Green light for major UK carbon capture projects

Prime Minister Rishi Sunak gave the go-ahead on Monday to millions of pounds of government funding for two new carbon capture projects, which are seen as vital to the UK's bid to achieve its net zero target by 2050.

Achieving a zero-carbon future in front of a modern office building
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The new carbon capture and storage (CCS) clusters will be located in the north-east of both Scotland and England and, according to Downing Street, will support about 50,000 jobs.

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More North Sea drilling licences for energy security

More controversially, Mr Sunak also announced approval of 100 new North Sea oil and gas drilling licences as part of an effort to wean the UK off imports.Environmental campaigners have criticised the expansion of North Sea oil and gas production, saying it runs counter to Britain's net zero ambitions, but the prime minister said: "We have all witnessed how Putin has manipulated and weaponised energy - disrupting supply and stalling growth in countries around the world."Now more than ever, it's vital that we bolster our energy security and capitalise on that independence to deliver more affordable, clean energy to British homes and businesses."Even when we've reached net zero in 2050, a quarter of our energy needs will come from oil and gas. But there are those who would rather that it come from hostile states than from the supplies we have here at home."We're choosing to power up Britain from Britain and invest in crucial industries such as carbon capture and storage, rather than depend on more carbon-intensive gas imports from overseas - which will support thousands of skilled jobs, unlock further opportunities for green technologies and grow the economy."

Developing the CCS industry in the UK

The two CCS developments - the Acorn Project located at St Fergus gas terminal in Aberdeenshire, and the Viking Cluster in Immingham on the River Humber, near Grimsby - will pipe CO2 for storage in depleted offshore gas fields.Acorn is a joint venture involving four companies: carbon capture firm Storegga, oil and gas companies Shell UK and Harbour Energy, and offshore infrastructure firm North Sea Midstream Partners. Harbour is also overseeing the Humber project.Linda Cook, chief executive of Harbour Energy, said: “Today’s announcement is an important step forward for Harbour’s Viking and Acorn CCS projects and the development of the carbon capture and storage industry in the UK."It is also a further demonstration of the key role that the oil and gas sector is playing by using our existing infrastructure, skills and experience to build this new industry and help deliver the energy transition.“Viking has the potential to be transformational for the Humber, the UK’s most carbon-intensive industrial region, creating thousands of jobs in the area and playing a vital role in supporting the UK to meet its target to capture 30 million tonnes of CO2 annually by 2030.” The Acorn system "re-uses legacy oil and gas infrastructure to transport captured industrial CO2 emissions from the Scottish Cluster, to permanent storage 2.5km under the North Sea".The 55km Viking pipeline will transport up to 10 million tonnes of carbon dioxide a year from Immingham to the former Theddlethorpe Gas Terminal, where it will join an existing offshore pipeline to the Viking area 2.7km below the southern North Sea.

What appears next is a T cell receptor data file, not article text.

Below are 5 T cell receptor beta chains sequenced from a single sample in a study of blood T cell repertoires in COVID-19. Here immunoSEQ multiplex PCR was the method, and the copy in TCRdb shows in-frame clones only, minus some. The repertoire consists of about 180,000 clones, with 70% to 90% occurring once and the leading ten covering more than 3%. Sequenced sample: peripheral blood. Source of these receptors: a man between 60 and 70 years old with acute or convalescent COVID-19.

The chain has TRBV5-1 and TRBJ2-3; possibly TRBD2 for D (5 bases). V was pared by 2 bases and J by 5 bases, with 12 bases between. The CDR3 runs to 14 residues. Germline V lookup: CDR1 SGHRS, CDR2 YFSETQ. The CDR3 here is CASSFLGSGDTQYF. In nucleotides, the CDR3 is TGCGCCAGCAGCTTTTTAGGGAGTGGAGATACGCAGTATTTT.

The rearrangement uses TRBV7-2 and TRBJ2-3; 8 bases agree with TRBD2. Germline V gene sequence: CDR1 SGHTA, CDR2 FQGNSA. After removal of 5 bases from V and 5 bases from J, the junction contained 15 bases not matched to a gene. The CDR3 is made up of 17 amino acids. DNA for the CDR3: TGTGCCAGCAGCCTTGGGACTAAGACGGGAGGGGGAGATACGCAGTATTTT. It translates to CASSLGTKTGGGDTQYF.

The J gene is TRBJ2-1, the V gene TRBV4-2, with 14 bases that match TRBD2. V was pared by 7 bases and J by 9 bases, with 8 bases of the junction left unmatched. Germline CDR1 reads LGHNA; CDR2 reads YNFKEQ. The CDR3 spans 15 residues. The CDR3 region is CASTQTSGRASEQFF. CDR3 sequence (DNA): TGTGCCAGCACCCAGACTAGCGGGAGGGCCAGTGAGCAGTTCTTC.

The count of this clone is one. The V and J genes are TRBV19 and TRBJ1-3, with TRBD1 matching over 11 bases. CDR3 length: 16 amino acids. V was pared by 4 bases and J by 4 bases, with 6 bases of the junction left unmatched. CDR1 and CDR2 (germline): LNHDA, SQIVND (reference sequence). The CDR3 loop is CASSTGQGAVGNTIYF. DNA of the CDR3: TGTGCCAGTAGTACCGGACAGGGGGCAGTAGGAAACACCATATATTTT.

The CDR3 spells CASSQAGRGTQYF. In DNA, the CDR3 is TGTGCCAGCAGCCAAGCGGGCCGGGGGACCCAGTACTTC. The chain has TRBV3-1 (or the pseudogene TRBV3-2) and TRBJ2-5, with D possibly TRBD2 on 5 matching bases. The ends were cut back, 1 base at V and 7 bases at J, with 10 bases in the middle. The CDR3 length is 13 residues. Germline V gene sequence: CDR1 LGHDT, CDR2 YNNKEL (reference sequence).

A UK-wide strategy

Ruth Herbert, chief executive of the Carbon Capture and Storage Association, welcomed the go-ahead given to the projects, saying they would allow local industries "to continue to thrive whilst reducing their emissions as we transition to a net zero economy".She added: "Billions of pounds of investment is waiting to be deployed to decarbonise these industrial regions, but firm plans are required to secure it."Neil Gray, the Scottish government's environment minister, added: "We are making excellent progress in transforming our energy sector and, while we have yet to see the detail of this announcement, we welcome the UK government’s recognition that Scotland is at the forefront of the energy transition.“The Scottish government has been urging the UK government for well over a decade to commit to carbon capture storage in Scotland and I look forward to this much-anticipated update from UK government on the Acorn project and for much-needed clarity on the timeline and funding."

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